It has taken me a day to process exactly what happened Sunday night. Bill Belichick, Tom Brady, and the New England Patriots won their fifth Super Bowl in the most dramatic fashion imaginable by overcoming a 25-point deficit to win in the Super Bowl’s first-ever overtime game. This was amazing for them.
However, what most are overlooking is what allowed the Patriots to make this improbable comeback. The Atlanta Falcons had the number one offense in the league this year, led by quarterback and league MVP Matt Ryan and a strong running game.
All 28 of Atlanta’s points were scored in the second quarter, and they led 28-3 at halftime. Now, any ten-year-old kid who has played a Madden video game will tell you what to do in this situation if you are the team in the lead: RUN THE BALL!!!
Unfortunately, the Falcons did not do this. In fact, they only ran the ball five times in the second half. In the fourth quarter, Atlanta is holding on to an eight-point lead with a little over four minutes remaining. Ryan hits receiver Julio Jones (Bama boy!) for a highlight-reel catch down to the Patriots’ 22-yardline. Everyone was sure that the Falcons would run the ball three consecutive times, force New England to burn their timeouts, and then kick a fairly simple field goal, putting the game practically on ice.
Regrettably, they opted to pass, took a sack, then committed a holding penalty, which took them out of field goal range, allowing the Pats to do what they did. This series was an example of terrible coaching, but it is not the full extent of the issue.
Why did the Falcons offensive coordinator Kyle Shanahan abandon the run game after halftime? Why did head coach Dan Quinn allow this and choose not to take over? I feel that I have the answer.
Complacency. It is defined as “a feeling of quiet pleasure or security, often while unaware of some potential danger, defect, or the like; self-satisfaction or smug satisfaction with an existing, situation, condition, etc.”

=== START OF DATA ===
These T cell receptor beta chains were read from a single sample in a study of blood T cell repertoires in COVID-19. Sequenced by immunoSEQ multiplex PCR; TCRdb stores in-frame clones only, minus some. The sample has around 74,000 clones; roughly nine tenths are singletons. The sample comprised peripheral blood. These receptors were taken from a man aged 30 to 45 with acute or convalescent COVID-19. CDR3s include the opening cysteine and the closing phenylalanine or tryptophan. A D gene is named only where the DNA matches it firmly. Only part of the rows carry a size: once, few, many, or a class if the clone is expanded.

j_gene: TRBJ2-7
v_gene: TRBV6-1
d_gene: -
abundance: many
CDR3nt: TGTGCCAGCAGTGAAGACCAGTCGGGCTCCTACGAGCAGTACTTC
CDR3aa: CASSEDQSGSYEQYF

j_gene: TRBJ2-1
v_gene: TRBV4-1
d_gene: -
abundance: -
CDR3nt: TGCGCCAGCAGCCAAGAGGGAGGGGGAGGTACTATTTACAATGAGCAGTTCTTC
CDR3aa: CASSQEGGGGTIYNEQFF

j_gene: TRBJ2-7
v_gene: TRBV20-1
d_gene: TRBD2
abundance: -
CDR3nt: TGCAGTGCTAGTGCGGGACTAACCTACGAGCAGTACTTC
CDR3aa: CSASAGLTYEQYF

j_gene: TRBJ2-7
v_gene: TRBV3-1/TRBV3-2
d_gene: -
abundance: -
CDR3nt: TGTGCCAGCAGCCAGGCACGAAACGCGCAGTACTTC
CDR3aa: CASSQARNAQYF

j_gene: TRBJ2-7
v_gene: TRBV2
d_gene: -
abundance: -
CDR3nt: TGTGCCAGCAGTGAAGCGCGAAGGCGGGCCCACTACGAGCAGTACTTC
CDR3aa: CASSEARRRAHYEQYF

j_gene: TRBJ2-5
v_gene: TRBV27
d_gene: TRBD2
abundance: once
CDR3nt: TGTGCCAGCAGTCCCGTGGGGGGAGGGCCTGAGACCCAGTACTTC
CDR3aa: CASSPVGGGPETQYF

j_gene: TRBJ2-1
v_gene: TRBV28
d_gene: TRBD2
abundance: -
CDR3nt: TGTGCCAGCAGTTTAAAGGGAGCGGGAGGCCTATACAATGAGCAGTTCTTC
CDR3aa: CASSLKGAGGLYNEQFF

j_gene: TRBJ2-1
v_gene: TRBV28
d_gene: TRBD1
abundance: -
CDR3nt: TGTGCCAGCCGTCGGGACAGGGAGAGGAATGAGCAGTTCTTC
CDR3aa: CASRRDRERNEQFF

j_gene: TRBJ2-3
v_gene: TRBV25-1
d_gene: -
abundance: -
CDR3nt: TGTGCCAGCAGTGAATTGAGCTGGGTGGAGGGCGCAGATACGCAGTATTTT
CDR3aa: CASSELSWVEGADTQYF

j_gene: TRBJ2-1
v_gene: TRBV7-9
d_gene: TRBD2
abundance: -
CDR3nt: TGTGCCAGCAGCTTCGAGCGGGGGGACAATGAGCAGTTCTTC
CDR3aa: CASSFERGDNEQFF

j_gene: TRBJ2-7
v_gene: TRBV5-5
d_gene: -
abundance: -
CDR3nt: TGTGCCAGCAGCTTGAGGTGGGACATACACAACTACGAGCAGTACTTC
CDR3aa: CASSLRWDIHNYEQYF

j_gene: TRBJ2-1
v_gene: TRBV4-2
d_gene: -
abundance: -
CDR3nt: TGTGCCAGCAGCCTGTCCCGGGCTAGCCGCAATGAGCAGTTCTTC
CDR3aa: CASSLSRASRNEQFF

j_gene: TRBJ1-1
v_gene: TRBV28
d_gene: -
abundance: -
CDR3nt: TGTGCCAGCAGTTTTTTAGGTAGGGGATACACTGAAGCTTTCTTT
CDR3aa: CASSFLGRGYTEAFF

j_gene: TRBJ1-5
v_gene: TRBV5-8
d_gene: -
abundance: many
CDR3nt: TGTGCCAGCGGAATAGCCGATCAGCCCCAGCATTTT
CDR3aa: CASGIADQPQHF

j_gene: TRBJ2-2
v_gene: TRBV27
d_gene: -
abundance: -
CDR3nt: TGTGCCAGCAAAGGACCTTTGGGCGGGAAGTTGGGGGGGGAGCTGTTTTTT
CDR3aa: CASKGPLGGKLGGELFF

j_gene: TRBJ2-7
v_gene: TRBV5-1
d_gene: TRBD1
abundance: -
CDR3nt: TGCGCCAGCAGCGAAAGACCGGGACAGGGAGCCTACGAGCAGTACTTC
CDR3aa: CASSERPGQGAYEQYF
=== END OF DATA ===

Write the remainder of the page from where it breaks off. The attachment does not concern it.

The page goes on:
Atlanta did what we sometimes do when things are going well in our lives: they took their foot off the gas. They thought they could coast to victory, but Tom Brady and company had other plans.
As easy as it could be to write this from the Patriots perspective and make it about determination and never giving up, I feel that the Falcons give us as vital of a lesson, and that is that we should never stop fighting until the fight is finished.
The apostle Paul says to us in 1 Corinthians 9:24, “Do you not know that those who run in a race all run, but one receives a prize? Run in such a way that you may obtain it.” (NKJV) As much as this society wants everyone to get a prize just for trying, only one team can win the Super Bowl trophy. There are no ties. There are no participation ribbons. There is a winner, and there is a loser.
There is no point in our lives when we have “made it” or achieved perfection to the point where we deserve Heaven, and we do not have to try anymore. We will never be good enough to earn eternal life, but we can fall away and pass the point of no return.
Hebrews 6:4-6 says “For it is impossible for those who were once enlightened, and have tasted the heavenly gift, and have become partakers of the Holy Spirit, and have tasted the good word of God and the powers of the age to come, if they fall away, to renew them again to repentance, since they crucify again for themselves the Son of God, and put Him to an open shame.” This is a very hard doctrine to accept, but the Bible does not preach “Once saved, always saved.”
We should continue to strive to live a life worthy of wearing the name of Christian. It is not a walk in the park, but a daily battle. It is not a pointless fight, but there is a great reward. This is why Paul later in 1 Corinthians 9 said that “I discipline my body and bring it into subjection, lest, when I have preached to others, I myself should become disqualified.”
Never give up. Never stop fighting. It ain’t over til the fat lady sings, so don’t try to coast to the finish line. Let the 2016-17 Atlanta Falcons be a cautionary tale of how tragic complacency can be.
Peace. Love. Roll Tide.